NOT REAL NEWS: A look at what didn’t happen this week

  • FILE - In this Wednesday, March 31, 2021 file photo, labor leader and civil rights activist Dolores Huerta stands next to first lady Jill Biden as she talks with volunteers at a vaccination site at The Forty Acres, the first headquarters of the United Farm Workers labor union, in Delano, Calif. On Friday, April 2, 2021, The Associated Press reported on stories circulating online incorrectly asserting Biden gave a speech with the Nazi flag in the background. The flag, seen in the background, features a black eagle surrounded by a white circle on a red background. It was created in the 1960s by César Chávez’s brother, Richard Chávez, and his cousin, Manuel Chávez. The union’s website includes a quote from Chávez explaining the flag’s design: “A symbol is an important thing. That is why we chose an Aztec eagle. It gives pride…When people see it they know it means dignity.” (Mandel Ngan/Pool via AP)

  • FILE - In this Thursday, Dec. 10, 2020 file photo, a registered nurse swabs a patient during testing for COVID-19 in Mifflin Square Park in south Philadelphia. On Friday, April 2, 2021, The Associated Press reported on stories circulating online incorrectly asserting COVID-19 tests cause cancer because they are sterilized with ethylene oxide. Ethylene oxide is a gas commonly used to sterilize medical equipment. It is also used in the sterilization of spices and cosmetics. While it is listed by federal agencies as a carcinogen with long-term exposure, experts say the gas is used only in small amounts to sterilize COVID testing kits and would not present cancer hazard. (AP Photo/Matt Slocum)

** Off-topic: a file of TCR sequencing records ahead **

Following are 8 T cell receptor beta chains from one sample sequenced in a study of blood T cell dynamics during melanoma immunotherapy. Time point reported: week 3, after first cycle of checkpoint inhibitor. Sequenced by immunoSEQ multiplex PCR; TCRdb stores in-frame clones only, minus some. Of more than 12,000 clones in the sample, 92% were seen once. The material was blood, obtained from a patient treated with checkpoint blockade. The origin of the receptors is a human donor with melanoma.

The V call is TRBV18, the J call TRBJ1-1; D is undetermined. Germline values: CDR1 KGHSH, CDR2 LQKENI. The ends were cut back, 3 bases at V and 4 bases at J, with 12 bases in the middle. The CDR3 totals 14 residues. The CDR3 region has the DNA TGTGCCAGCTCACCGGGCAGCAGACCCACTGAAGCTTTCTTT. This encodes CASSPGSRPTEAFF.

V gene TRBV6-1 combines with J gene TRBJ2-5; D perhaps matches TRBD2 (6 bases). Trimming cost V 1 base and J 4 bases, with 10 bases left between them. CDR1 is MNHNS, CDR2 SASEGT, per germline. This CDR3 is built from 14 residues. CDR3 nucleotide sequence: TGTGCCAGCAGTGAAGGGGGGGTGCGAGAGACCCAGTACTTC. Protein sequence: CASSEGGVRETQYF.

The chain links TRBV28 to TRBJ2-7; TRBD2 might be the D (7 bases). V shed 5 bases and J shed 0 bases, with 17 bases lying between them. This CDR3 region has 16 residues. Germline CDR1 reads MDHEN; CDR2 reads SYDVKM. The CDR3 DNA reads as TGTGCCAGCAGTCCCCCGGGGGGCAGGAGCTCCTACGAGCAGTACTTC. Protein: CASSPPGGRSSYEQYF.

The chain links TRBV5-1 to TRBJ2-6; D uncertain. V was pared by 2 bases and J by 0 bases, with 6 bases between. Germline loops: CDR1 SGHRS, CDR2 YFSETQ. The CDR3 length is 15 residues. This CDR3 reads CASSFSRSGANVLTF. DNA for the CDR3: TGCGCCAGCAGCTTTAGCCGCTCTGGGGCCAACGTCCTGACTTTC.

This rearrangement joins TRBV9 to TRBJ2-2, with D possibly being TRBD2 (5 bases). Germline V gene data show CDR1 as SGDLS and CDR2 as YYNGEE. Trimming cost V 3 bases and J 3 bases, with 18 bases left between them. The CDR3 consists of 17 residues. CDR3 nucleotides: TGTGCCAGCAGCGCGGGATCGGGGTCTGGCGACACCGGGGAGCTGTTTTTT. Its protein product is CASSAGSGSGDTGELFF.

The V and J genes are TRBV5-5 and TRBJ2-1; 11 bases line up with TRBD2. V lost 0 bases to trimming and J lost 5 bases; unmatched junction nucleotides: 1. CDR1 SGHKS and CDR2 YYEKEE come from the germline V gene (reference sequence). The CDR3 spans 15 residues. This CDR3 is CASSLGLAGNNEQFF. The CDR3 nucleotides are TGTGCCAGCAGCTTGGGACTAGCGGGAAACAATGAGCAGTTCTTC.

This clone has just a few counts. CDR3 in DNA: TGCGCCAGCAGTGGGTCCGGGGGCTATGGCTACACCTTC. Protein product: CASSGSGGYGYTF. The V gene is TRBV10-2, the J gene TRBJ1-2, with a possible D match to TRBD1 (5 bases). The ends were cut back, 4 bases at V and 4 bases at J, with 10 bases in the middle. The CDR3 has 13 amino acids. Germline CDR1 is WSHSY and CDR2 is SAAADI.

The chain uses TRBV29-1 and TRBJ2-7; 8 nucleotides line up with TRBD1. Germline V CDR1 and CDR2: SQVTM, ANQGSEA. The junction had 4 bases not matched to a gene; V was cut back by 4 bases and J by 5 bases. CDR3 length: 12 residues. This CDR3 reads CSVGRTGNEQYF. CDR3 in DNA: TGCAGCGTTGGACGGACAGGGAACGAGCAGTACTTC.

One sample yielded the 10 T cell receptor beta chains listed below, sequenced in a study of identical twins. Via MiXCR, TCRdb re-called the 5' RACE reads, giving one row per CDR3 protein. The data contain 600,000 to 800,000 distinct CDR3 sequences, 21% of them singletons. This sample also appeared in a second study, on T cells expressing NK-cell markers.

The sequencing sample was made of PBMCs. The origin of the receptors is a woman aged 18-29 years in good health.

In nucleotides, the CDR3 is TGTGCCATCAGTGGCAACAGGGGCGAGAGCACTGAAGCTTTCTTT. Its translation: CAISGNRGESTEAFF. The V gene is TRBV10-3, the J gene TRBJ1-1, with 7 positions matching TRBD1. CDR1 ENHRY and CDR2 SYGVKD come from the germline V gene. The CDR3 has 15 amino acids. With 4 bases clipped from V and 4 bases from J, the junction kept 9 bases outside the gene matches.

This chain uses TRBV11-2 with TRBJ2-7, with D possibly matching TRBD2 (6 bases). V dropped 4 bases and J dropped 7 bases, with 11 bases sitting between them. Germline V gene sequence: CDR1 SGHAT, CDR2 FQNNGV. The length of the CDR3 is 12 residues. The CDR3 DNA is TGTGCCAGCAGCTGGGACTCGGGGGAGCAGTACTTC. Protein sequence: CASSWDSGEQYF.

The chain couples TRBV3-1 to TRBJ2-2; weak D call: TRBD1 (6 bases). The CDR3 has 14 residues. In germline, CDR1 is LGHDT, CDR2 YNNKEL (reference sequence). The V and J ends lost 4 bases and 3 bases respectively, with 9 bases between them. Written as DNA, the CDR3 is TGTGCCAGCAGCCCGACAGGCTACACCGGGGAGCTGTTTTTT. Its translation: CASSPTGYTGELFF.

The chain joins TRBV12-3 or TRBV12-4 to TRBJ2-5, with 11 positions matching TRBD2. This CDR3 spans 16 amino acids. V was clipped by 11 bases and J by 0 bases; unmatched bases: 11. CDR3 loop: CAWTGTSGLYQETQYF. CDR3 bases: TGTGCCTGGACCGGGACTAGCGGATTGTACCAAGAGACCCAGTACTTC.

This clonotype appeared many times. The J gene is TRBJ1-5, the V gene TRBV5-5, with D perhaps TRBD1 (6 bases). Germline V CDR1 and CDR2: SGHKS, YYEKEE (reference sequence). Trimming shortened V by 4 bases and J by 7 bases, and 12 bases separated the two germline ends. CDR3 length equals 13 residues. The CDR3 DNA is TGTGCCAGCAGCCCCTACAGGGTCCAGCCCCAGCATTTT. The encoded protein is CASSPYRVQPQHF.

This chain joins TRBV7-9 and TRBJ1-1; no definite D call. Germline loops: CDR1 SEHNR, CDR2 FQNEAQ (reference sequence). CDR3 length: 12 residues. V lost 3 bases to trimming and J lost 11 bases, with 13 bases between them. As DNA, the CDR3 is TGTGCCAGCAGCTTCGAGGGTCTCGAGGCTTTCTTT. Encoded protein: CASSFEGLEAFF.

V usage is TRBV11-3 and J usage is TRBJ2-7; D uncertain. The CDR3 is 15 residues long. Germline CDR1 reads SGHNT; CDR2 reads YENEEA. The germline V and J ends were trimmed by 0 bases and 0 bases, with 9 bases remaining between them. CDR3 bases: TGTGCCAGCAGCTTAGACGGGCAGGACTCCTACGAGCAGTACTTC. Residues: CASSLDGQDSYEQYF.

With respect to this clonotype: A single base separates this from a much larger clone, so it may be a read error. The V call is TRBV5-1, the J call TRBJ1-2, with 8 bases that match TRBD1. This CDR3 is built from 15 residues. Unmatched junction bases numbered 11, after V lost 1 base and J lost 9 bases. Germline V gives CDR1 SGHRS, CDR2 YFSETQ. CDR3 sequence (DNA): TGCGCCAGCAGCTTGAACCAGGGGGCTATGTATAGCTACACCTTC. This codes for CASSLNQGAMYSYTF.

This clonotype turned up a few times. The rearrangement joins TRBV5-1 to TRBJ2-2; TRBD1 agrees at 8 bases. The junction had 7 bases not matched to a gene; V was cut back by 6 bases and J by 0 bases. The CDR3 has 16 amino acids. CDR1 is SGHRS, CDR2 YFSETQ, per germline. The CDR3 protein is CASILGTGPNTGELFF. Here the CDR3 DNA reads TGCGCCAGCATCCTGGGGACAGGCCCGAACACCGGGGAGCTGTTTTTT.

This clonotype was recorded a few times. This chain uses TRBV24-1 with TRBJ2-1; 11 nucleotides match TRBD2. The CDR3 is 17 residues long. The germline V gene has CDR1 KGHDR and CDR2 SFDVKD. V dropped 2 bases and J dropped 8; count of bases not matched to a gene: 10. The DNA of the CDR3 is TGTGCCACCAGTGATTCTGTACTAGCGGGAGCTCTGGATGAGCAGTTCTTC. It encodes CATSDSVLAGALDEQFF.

• FILE - In this Monday, Oct. 19, 2020 file photo, a voter submits a ballot in an official drop box during early voting in Athens, Ga. On Friday, April 2, 2021, The Associated Press reported on stories circulating online incorrectly asserting “Georgia’s new anti-voting law makes it a jail-time crime to drop off grandma’s absentee ballot in a drop box.” But the election bill known as SB 202, signed into law on March 25, has an exception allowing people to drop off ballots on behalf of their relatives. It also allows a caregiver to deliver a completed ballot on behalf of a disabled person, or a jail employee to deliver a completed ballot on behalf of someone who is in custody. (AP Photo/John Bazemore)

A roundup of some of the most popular but completely untrue stories and visuals of the week.